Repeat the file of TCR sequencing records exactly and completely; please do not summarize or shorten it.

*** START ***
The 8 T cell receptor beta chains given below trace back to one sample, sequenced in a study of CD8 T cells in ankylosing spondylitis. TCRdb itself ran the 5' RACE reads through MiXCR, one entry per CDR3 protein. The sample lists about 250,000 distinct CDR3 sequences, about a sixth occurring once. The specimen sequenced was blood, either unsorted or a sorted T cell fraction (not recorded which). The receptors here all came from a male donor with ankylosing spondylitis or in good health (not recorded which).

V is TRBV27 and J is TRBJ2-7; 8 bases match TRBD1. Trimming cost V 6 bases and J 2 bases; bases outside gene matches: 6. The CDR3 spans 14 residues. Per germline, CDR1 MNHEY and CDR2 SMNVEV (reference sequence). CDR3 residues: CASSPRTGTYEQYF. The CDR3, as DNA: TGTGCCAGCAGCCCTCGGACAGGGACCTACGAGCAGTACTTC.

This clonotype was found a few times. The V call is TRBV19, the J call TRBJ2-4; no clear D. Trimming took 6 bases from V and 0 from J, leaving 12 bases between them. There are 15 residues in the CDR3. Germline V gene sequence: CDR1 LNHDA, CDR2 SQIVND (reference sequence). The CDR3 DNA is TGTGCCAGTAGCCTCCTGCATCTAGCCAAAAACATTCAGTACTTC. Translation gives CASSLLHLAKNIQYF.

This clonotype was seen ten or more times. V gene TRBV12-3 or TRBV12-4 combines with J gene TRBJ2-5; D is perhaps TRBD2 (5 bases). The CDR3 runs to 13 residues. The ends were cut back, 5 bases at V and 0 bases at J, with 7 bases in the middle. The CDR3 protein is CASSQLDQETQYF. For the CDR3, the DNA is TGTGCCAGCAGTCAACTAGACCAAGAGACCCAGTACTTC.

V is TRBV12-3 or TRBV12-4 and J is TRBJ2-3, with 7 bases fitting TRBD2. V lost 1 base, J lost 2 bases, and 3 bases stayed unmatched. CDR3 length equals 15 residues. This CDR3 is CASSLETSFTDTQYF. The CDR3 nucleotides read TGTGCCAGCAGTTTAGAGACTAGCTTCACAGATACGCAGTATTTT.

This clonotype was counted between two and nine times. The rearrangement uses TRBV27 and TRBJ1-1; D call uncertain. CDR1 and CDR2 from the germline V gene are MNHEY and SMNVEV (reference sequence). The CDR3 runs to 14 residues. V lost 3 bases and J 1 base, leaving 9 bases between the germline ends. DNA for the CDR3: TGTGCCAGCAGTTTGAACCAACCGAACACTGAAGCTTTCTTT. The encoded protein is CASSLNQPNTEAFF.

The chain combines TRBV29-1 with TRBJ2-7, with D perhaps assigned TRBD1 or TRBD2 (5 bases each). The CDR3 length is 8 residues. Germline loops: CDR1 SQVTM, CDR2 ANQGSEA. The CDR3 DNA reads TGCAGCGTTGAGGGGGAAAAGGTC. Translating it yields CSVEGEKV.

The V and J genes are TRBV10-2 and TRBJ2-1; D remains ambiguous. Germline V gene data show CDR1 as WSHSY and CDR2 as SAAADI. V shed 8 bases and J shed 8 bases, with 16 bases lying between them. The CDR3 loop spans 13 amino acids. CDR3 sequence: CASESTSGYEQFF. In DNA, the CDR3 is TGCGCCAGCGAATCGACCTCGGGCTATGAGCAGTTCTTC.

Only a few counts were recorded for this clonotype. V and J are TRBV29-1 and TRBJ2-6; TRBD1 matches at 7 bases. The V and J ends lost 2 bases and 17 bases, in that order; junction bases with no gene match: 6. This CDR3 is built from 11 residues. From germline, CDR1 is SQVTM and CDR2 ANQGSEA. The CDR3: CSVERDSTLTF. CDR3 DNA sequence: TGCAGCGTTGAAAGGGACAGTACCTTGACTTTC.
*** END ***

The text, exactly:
The 8 T cell receptor beta chains given below trace back to one sample, sequenced in a study of CD8 T cells in ankylosing spondylitis. TCRdb itself ran the 5' RACE reads through MiXCR, one entry per CDR3 protein. The sample lists about 250,000 distinct CDR3 sequences, about a sixth occurring once. The specimen sequenced was blood, either unsorted or a sorted T cell fraction (not recorded which). The receptors here all came from a male donor with ankylosing spondylitis or in good health (not recorded which).

V is TRBV27 and J is TRBJ2-7; 8 bases match TRBD1. Trimming cost V 6 bases and J 2 bases; bases outside gene matches: 6. The CDR3 spans 14 residues. Per germline, CDR1 MNHEY and CDR2 SMNVEV (reference sequence). CDR3 residues: CASSPRTGTYEQYF. The CDR3, as DNA: TGTGCCAGCAGCCCTCGGACAGGGACCTACGAGCAGTACTTC.

This clonotype was found a few times. The V call is TRBV19, the J call TRBJ2-4; no clear D. Trimming took 6 bases from V and 0 from J, leaving 12 bases between them. There are 15 residues in the CDR3. Germline V gene sequence: CDR1 LNHDA, CDR2 SQIVND (reference sequence). The CDR3 DNA is TGTGCCAGTAGCCTCCTGCATCTAGCCAAAAACATTCAGTACTTC. Translation gives CASSLLHLAKNIQYF.

This clonotype was seen ten or more times. V gene TRBV12-3 or TRBV12-4 combines with J gene TRBJ2-5; D is perhaps TRBD2 (5 bases). The CDR3 runs to 13 residues. The ends were cut back, 5 bases at V and 0 bases at J, with 7 bases in the middle. The CDR3 protein is CASSQLDQETQYF. For the CDR3, the DNA is TGTGCCAGCAGTCAACTAGACCAAGAGACCCAGTACTTC.

V is TRBV12-3 or TRBV12-4 and J is TRBJ2-3, with 7 bases fitting TRBD2. V lost 1 base, J lost 2 bases, and 3 bases stayed unmatched. CDR3 length equals 15 residues. This CDR3 is CASSLETSFTDTQYF. The CDR3 nucleotides read TGTGCCAGCAGTTTAGAGACTAGCTTCACAGATACGCAGTATTTT.

This clonotype was counted between two and nine times. The rearrangement uses TRBV27 and TRBJ1-1; D call uncertain. CDR1 and CDR2 from the germline V gene are MNHEY and SMNVEV (reference sequence). The CDR3 runs to 14 residues. V lost 3 bases and J 1 base, leaving 9 bases between the germline ends. DNA for the CDR3: TGTGCCAGCAGTTTGAACCAACCGAACACTGAAGCTTTCTTT. The encoded protein is CASSLNQPNTEAFF.

The chain combines TRBV29-1 with TRBJ2-7, with D perhaps assigned TRBD1 or TRBD2 (5 bases each). The CDR3 length is 8 residues. Germline loops: CDR1 SQVTM, CDR2 ANQGSEA. The CDR3 DNA reads TGCAGCGTTGAGGGGGAAAAGGTC. Translating it yields CSVEGEKV.

The V and J genes are TRBV10-2 and TRBJ2-1; D remains ambiguous. Germline V gene data show CDR1 as WSHSY and CDR2 as SAAADI. V shed 8 bases and J shed 8 bases, with 16 bases lying between them. The CDR3 loop spans 13 amino acids. CDR3 sequence: CASESTSGYEQFF. In DNA, the CDR3 is TGCGCCAGCGAATCGACCTCGGGCTATGAGCAGTTCTTC.

Only a few counts were recorded for this clonotype. V and J are TRBV29-1 and TRBJ2-6; TRBD1 matches at 7 bases. The V and J ends lost 2 bases and 17 bases, in that order; junction bases with no gene match: 6. This CDR3 is built from 11 residues. From germline, CDR1 is SQVTM and CDR2 ANQGSEA. The CDR3: CSVERDSTLTF. CDR3 DNA sequence: TGCAGCGTTGAAAGGGACAGTACCTTGACTTTC.